Paremata School - 16/02/2018

School Context

Paremata School, in Porirua North, is a full primary catering for students in Years 1 to 8. At the time of ERO’s evaluation, the roll was 387. Pākehā children make up approximately 70% of the roll. Māori children at 17%, are the next largest group. Of the remaining children, 6% are Pacific.

The school’s expressed vision for student success includes the valued outcomes of respect, identity and empathy for other - children will be active learners who have resilience, global awareness and a strong sense of community.

The school’s current achievement targets and goals focus on improving progress and outcomes for all children so that they meet school expectations.

Leaders and teachers regularly report to the board, schoolwide information about outcomes for students in the following areas:

  • progress and academic achievement in reading, writing and mathematics

  • progress and achievement for those with additional learning needs

  • valued outcomes in relation to the school key competencies.

Some changes in teaching staff have occurred since the October 2014 ERO report.

Evaluation Findings

1 Equity and excellence – valued outcomes for students

1.1 How well is the school achieving equitable and excellent outcomes for all its students?

The school is effectively promoting equitable and excellent achievement outcomes for most students.

High levels of achievement in reading, writing and mathematics have been sustained. Reported achievement information at the end of 2016 shows most students, including Māori and Pacific, achieve highly in relation to the school’s targets and goals in reading, writing and mathematics and to national expectations. The data shows, Year 8 students achieved 100% in reading, 90% in writing and 93% in mathematics. This high level of achievement has been consistent over the past three years.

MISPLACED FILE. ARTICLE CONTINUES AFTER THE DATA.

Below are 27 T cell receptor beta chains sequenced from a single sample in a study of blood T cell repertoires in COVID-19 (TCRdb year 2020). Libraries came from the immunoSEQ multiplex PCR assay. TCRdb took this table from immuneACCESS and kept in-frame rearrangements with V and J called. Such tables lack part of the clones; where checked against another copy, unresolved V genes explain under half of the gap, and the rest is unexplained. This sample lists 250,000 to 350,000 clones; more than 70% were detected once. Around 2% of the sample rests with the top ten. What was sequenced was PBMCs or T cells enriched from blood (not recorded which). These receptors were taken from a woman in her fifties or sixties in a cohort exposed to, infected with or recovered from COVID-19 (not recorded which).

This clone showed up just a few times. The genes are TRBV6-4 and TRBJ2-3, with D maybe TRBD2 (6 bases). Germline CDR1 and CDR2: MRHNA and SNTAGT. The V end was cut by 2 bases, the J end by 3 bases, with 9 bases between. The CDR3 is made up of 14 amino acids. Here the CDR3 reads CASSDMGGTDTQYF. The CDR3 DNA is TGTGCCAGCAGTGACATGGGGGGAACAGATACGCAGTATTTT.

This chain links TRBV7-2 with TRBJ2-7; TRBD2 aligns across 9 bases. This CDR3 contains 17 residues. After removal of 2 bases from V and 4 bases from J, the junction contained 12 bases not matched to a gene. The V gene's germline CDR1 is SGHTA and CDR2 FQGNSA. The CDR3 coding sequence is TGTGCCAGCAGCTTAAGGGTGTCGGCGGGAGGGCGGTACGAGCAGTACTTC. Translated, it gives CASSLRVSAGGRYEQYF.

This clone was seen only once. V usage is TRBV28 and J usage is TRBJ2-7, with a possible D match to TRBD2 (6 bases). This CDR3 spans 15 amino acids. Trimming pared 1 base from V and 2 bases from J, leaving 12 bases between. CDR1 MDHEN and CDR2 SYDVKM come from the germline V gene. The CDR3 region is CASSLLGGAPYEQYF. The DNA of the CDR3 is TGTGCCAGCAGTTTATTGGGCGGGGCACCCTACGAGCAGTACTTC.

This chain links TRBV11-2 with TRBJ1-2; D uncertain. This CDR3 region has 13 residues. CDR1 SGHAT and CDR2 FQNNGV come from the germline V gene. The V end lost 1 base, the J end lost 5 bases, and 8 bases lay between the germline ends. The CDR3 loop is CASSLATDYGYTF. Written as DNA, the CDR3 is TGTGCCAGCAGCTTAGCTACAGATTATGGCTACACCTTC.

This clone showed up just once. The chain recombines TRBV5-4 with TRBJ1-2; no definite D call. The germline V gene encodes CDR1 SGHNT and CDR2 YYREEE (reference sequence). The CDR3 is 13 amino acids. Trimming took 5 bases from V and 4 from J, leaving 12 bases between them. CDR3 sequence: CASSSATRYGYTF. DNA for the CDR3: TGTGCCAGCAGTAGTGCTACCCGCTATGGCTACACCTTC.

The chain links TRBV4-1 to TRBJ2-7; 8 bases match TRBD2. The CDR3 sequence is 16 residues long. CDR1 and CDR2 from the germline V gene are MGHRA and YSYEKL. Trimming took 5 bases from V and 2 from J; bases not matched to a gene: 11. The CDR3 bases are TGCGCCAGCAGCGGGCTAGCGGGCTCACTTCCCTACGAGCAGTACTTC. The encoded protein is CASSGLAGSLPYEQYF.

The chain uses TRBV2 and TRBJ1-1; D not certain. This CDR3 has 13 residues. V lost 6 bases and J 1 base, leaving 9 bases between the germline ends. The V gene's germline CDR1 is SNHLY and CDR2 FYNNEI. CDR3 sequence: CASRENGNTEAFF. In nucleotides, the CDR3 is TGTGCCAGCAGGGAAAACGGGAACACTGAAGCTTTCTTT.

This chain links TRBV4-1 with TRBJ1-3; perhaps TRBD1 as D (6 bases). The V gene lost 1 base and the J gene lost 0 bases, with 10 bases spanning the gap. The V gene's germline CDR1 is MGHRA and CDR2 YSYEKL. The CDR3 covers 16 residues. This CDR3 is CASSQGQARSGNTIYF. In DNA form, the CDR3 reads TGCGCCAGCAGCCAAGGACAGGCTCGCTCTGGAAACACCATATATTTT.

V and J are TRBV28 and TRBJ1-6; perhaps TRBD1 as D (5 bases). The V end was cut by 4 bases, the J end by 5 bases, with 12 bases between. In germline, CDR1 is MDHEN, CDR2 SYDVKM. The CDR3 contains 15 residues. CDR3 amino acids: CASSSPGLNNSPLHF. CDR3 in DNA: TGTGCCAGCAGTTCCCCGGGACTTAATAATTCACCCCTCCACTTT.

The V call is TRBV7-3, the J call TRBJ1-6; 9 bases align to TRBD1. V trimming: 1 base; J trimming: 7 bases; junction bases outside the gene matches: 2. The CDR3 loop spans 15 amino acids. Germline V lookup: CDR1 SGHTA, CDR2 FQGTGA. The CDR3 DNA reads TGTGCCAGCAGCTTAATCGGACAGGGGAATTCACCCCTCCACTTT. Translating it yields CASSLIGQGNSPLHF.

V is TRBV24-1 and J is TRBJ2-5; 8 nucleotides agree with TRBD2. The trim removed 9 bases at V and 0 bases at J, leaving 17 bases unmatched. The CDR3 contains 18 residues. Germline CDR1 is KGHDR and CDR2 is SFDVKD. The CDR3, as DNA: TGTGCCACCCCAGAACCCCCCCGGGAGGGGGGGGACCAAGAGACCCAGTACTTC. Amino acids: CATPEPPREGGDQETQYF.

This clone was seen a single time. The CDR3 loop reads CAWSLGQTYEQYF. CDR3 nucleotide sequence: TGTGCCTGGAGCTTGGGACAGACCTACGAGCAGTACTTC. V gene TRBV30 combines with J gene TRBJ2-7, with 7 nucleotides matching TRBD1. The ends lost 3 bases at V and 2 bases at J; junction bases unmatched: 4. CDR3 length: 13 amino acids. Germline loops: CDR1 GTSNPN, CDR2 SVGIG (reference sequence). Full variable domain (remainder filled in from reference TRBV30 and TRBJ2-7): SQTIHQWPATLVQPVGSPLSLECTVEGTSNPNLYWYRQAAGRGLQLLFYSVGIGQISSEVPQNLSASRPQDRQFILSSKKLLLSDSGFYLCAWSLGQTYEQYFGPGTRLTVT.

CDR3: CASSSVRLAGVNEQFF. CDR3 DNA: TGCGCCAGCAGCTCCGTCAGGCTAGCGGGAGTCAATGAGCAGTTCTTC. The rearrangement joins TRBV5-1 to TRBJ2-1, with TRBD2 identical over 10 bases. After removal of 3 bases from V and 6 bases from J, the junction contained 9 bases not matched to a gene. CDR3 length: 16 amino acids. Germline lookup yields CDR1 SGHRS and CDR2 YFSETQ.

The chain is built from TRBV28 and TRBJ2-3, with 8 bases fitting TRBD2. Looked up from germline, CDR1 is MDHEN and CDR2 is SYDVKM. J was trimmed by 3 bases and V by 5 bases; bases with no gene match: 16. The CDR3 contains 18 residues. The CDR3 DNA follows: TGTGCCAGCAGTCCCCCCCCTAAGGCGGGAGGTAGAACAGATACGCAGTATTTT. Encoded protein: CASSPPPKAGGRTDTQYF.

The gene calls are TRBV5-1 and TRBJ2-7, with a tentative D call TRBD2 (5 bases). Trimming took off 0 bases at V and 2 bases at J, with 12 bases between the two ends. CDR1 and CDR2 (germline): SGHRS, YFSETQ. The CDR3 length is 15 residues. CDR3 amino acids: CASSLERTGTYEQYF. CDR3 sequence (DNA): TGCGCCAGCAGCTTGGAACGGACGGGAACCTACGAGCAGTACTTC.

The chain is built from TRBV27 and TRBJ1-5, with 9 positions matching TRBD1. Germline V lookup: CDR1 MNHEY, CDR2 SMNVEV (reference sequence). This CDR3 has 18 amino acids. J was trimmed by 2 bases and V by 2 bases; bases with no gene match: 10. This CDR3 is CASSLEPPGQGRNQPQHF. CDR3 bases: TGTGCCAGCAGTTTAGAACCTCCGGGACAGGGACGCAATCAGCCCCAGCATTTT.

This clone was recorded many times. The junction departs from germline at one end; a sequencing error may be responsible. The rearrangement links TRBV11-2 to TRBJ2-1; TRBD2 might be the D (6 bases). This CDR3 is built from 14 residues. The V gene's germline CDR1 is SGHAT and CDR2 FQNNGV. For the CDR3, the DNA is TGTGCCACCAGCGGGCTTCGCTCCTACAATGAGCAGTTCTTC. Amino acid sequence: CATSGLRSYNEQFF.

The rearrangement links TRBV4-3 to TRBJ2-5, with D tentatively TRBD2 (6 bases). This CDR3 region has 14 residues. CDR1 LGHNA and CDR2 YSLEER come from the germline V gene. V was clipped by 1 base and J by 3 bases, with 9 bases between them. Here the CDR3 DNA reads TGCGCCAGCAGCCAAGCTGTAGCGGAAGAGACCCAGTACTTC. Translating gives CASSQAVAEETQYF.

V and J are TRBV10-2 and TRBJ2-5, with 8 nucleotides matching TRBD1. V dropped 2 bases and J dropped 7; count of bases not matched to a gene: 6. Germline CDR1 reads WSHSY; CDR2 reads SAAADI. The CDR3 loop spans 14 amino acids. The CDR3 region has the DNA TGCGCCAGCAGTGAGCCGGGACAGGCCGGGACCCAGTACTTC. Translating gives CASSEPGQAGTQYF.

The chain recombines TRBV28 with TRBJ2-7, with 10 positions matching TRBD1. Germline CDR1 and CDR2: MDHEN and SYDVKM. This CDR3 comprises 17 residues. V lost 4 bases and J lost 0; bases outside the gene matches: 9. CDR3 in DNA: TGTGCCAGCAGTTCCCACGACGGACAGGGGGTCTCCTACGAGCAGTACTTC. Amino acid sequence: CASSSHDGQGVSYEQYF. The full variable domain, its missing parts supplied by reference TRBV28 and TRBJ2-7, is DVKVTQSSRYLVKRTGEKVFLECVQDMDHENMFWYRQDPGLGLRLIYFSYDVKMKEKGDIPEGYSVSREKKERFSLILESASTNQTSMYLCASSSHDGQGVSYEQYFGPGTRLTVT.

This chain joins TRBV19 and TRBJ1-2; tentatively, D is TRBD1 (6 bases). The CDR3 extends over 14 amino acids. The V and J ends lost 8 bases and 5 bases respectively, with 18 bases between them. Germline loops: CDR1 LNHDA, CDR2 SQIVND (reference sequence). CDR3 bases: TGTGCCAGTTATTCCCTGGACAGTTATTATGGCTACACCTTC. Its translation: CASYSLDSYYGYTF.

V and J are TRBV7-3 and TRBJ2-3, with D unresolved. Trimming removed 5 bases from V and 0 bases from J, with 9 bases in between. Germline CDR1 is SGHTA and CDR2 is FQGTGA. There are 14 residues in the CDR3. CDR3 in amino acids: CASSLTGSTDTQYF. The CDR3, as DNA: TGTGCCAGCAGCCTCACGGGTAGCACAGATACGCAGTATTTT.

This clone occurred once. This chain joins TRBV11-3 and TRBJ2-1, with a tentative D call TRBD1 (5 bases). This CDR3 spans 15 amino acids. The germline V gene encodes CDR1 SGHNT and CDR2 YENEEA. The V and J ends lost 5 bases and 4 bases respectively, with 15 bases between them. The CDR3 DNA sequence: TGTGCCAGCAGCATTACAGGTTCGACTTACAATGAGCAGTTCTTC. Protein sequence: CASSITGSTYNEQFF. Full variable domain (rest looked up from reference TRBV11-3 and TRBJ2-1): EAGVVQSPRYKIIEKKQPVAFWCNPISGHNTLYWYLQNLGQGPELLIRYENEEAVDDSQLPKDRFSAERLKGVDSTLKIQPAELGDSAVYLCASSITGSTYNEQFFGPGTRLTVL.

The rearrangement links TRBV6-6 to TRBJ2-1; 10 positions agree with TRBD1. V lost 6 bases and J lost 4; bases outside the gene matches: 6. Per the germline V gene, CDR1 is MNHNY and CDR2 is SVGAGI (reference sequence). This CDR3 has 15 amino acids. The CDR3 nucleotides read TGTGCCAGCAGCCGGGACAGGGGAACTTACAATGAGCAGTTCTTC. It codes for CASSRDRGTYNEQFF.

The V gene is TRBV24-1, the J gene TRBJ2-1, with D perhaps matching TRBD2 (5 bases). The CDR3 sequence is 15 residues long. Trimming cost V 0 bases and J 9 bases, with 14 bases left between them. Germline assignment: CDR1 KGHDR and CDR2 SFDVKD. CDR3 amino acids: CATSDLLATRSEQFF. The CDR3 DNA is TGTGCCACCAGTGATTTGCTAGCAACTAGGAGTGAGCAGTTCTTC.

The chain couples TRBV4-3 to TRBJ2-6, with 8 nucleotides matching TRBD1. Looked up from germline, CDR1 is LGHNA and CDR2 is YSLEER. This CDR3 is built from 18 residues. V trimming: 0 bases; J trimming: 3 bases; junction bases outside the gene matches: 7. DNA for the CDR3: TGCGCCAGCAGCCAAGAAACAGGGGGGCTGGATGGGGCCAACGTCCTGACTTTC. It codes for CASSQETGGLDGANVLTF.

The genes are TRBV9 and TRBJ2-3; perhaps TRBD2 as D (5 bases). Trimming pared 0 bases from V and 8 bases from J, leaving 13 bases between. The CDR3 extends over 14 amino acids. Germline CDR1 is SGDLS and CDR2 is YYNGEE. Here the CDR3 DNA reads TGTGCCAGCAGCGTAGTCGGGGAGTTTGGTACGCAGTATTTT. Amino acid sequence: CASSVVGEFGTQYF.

1.2 How effectively does this school respond to those Māori and other students whose learning and achievement need acceleration?

School leaders and teachers respond very well to those Māori and other children at risk of not meeting the school’s achievement expectations. All children identified as at risk of underachievement are appropriately targeted and suitable plans monitored during their time at school to promote ongoing progress.

At the time of this ERO evaluation, the school’s assessment information showed many of those children identified, at the beginning of 2016 had accelerated progress by the end of that year. Of the small group of Māori children identified in targets at the beginning of 2017, most are on track to likely achieve at or above expectation by the end of the year.

2 School conditions for equity and excellence

2.1 What school processes and practices are effective in enabling achievement of equity and excellence?

Leaders and trustees have an appropriate strategic approach to sustaining and building the school’s capacity and teachers’ capability to promote equitable outcomes and excellence for all learners. Reports presented to trustees are comprehensive. They enable trustees to monitor progress toward the school’s achievement targets and goals.

Teachers are highly reflective practitioners. School processes enable teachers to know students’ strengths, interests and learning needs well. Teachers’ ability to make dependable judgements about children’s progress and achievement is supported by clear guidelines and effective moderation practice.

Children identified with additional learning, health or social needs are very well catered for through a range of considered and collaboratively designed individualised learning programmes.

Teachers work collaboratively in a coherent manner to improve teaching practice and outcomes for all learners. Schoolwide professional learning, teacher inquiry and internal evaluation are very well considered and appropriate. These align with curriculum innovations and to the school’s desired approach to teaching and learning.